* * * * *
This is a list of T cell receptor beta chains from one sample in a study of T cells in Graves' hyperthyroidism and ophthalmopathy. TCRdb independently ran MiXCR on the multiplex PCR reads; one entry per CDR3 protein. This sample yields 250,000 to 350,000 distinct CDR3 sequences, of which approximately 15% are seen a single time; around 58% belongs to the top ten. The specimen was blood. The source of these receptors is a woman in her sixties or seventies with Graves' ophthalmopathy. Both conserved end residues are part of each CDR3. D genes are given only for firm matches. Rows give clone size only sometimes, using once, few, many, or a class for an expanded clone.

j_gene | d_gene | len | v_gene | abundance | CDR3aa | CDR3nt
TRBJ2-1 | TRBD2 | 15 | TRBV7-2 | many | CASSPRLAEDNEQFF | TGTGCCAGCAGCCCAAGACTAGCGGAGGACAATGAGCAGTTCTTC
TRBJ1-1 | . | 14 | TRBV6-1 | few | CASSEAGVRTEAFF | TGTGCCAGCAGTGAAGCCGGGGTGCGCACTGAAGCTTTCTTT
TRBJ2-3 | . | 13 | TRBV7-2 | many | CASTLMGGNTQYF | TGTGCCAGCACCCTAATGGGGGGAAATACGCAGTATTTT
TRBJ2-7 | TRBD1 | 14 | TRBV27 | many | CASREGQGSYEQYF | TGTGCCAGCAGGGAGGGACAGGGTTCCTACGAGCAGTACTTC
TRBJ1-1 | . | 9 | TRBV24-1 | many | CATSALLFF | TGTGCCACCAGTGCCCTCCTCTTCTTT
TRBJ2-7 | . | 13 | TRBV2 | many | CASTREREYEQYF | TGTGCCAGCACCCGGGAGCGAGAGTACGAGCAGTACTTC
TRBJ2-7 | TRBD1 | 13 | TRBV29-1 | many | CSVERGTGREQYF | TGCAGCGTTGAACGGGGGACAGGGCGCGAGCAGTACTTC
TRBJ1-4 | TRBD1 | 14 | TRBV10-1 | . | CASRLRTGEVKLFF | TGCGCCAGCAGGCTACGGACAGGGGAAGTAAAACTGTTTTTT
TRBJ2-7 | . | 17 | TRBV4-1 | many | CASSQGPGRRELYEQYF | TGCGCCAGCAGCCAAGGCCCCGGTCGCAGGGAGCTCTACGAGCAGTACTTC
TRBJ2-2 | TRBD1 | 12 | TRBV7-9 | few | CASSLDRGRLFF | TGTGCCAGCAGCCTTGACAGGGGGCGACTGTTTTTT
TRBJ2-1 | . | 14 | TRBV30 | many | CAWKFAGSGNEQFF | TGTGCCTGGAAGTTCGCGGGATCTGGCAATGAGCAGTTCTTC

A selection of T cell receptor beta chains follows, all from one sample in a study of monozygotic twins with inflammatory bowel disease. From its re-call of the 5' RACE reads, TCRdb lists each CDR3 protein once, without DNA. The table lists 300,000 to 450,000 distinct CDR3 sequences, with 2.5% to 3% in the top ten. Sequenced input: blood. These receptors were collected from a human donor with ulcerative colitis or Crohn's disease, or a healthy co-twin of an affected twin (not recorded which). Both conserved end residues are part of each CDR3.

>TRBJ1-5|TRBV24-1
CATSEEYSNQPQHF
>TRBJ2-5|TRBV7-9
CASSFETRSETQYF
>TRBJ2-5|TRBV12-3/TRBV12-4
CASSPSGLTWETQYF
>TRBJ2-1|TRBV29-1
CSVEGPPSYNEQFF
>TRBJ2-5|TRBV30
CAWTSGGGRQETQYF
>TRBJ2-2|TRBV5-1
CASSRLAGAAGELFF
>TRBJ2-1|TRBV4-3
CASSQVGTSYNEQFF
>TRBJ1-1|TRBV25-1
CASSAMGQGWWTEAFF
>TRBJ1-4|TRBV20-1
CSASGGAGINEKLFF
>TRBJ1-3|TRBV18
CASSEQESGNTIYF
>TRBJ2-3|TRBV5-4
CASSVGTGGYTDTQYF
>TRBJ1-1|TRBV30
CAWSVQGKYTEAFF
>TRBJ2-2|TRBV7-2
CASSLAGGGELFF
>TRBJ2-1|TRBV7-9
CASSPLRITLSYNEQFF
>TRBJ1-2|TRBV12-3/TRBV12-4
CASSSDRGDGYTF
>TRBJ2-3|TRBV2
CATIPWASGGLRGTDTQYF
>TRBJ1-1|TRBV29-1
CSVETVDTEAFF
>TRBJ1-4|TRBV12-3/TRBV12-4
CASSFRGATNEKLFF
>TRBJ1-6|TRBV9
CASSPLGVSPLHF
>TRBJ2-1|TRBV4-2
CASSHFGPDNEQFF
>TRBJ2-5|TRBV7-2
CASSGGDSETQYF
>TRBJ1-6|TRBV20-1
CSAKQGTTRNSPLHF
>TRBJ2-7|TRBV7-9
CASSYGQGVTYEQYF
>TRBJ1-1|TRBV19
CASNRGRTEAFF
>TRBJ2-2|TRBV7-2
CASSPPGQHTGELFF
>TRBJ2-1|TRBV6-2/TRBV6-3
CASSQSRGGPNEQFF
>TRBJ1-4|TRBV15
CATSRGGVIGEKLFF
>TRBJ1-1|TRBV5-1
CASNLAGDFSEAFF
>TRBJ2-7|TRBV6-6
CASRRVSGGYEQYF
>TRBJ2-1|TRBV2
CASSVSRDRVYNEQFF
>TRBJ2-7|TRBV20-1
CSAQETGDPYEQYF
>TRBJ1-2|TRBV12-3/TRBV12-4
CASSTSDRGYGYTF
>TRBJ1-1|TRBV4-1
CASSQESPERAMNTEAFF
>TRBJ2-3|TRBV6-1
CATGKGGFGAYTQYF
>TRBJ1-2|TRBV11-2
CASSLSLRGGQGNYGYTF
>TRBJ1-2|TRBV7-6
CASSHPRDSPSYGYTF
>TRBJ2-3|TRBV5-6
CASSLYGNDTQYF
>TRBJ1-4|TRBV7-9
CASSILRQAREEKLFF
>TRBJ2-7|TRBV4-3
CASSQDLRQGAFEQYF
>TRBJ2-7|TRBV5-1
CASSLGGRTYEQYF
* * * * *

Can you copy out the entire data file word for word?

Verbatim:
This is a list of T cell receptor beta chains from one sample in a study of T cells in Graves' hyperthyroidism and ophthalmopathy. TCRdb independently ran MiXCR on the multiplex PCR reads; one entry per CDR3 protein. This sample yields 250,000 to 350,000 distinct CDR3 sequences, of which approximately 15% are seen a single time; around 58% belongs to the top ten. The specimen was blood. The source of these receptors is a woman in her sixties or seventies with Graves' ophthalmopathy. Both conserved end residues are part of each CDR3. D genes are given only for firm matches. Rows give clone size only sometimes, using once, few, many, or a class for an expanded clone.

j_gene | d_gene | len | v_gene | abundance | CDR3aa | CDR3nt
TRBJ2-1 | TRBD2 | 15 | TRBV7-2 | many | CASSPRLAEDNEQFF | TGTGCCAGCAGCCCAAGACTAGCGGAGGACAATGAGCAGTTCTTC
TRBJ1-1 | . | 14 | TRBV6-1 | few | CASSEAGVRTEAFF | TGTGCCAGCAGTGAAGCCGGGGTGCGCACTGAAGCTTTCTTT
TRBJ2-3 | . | 13 | TRBV7-2 | many | CASTLMGGNTQYF | TGTGCCAGCACCCTAATGGGGGGAAATACGCAGTATTTT
TRBJ2-7 | TRBD1 | 14 | TRBV27 | many | CASREGQGSYEQYF | TGTGCCAGCAGGGAGGGACAGGGTTCCTACGAGCAGTACTTC
TRBJ1-1 | . | 9 | TRBV24-1 | many | CATSALLFF | TGTGCCACCAGTGCCCTCCTCTTCTTT
TRBJ2-7 | . | 13 | TRBV2 | many | CASTREREYEQYF | TGTGCCAGCACCCGGGAGCGAGAGTACGAGCAGTACTTC
TRBJ2-7 | TRBD1 | 13 | TRBV29-1 | many | CSVERGTGREQYF | TGCAGCGTTGAACGGGGGACAGGGCGCGAGCAGTACTTC
TRBJ1-4 | TRBD1 | 14 | TRBV10-1 | . | CASRLRTGEVKLFF | TGCGCCAGCAGGCTACGGACAGGGGAAGTAAAACTGTTTTTT
TRBJ2-7 | . | 17 | TRBV4-1 | many | CASSQGPGRRELYEQYF | TGCGCCAGCAGCCAAGGCCCCGGTCGCAGGGAGCTCTACGAGCAGTACTTC
TRBJ2-2 | TRBD1 | 12 | TRBV7-9 | few | CASSLDRGRLFF | TGTGCCAGCAGCCTTGACAGGGGGCGACTGTTTTTT
TRBJ2-1 | . | 14 | TRBV30 | many | CAWKFAGSGNEQFF | TGTGCCTGGAAGTTCGCGGGATCTGGCAATGAGCAGTTCTTC

A selection of T cell receptor beta chains follows, all from one sample in a study of monozygotic twins with inflammatory bowel disease. From its re-call of the 5' RACE reads, TCRdb lists each CDR3 protein once, without DNA. The table lists 300,000 to 450,000 distinct CDR3 sequences, with 2.5% to 3% in the top ten. Sequenced input: blood. These receptors were collected from a human donor with ulcerative colitis or Crohn's disease, or a healthy co-twin of an affected twin (not recorded which). Both conserved end residues are part of each CDR3.

>TRBJ1-5|TRBV24-1
CATSEEYSNQPQHF
>TRBJ2-5|TRBV7-9
CASSFETRSETQYF
>TRBJ2-5|TRBV12-3/TRBV12-4
CASSPSGLTWETQYF
>TRBJ2-1|TRBV29-1
CSVEGPPSYNEQFF
>TRBJ2-5|TRBV30
CAWTSGGGRQETQYF
>TRBJ2-2|TRBV5-1
CASSRLAGAAGELFF
>TRBJ2-1|TRBV4-3
CASSQVGTSYNEQFF
>TRBJ1-1|TRBV25-1
CASSAMGQGWWTEAFF
>TRBJ1-4|TRBV20-1
CSASGGAGINEKLFF
>TRBJ1-3|TRBV18
CASSEQESGNTIYF
>TRBJ2-3|TRBV5-4
CASSVGTGGYTDTQYF
>TRBJ1-1|TRBV30
CAWSVQGKYTEAFF
>TRBJ2-2|TRBV7-2
CASSLAGGGELFF
>TRBJ2-1|TRBV7-9
CASSPLRITLSYNEQFF
>TRBJ1-2|TRBV12-3/TRBV12-4
CASSSDRGDGYTF
>TRBJ2-3|TRBV2
CATIPWASGGLRGTDTQYF
>TRBJ1-1|TRBV29-1
CSVETVDTEAFF
>TRBJ1-4|TRBV12-3/TRBV12-4
CASSFRGATNEKLFF
>TRBJ1-6|TRBV9
CASSPLGVSPLHF
>TRBJ2-1|TRBV4-2
CASSHFGPDNEQFF
>TRBJ2-5|TRBV7-2
CASSGGDSETQYF
>TRBJ1-6|TRBV20-1
CSAKQGTTRNSPLHF
>TRBJ2-7|TRBV7-9
CASSYGQGVTYEQYF
>TRBJ1-1|TRBV19
CASNRGRTEAFF
>TRBJ2-2|TRBV7-2
CASSPPGQHTGELFF
>TRBJ2-1|TRBV6-2/TRBV6-3
CASSQSRGGPNEQFF
>TRBJ1-4|TRBV15
CATSRGGVIGEKLFF
>TRBJ1-1|TRBV5-1
CASNLAGDFSEAFF
>TRBJ2-7|TRBV6-6
CASRRVSGGYEQYF
>TRBJ2-1|TRBV2
CASSVSRDRVYNEQFF
>TRBJ2-7|TRBV20-1
CSAQETGDPYEQYF
>TRBJ1-2|TRBV12-3/TRBV12-4
CASSTSDRGYGYTF
>TRBJ1-1|TRBV4-1
CASSQESPERAMNTEAFF
>TRBJ2-3|TRBV6-1
CATGKGGFGAYTQYF
>TRBJ1-2|TRBV11-2
CASSLSLRGGQGNYGYTF
>TRBJ1-2|TRBV7-6
CASSHPRDSPSYGYTF
>TRBJ2-3|TRBV5-6
CASSLYGNDTQYF
>TRBJ1-4|TRBV7-9
CASSILRQAREEKLFF
>TRBJ2-7|TRBV4-3
CASSQDLRQGAFEQYF
>TRBJ2-7|TRBV5-1
CASSLGGRTYEQYF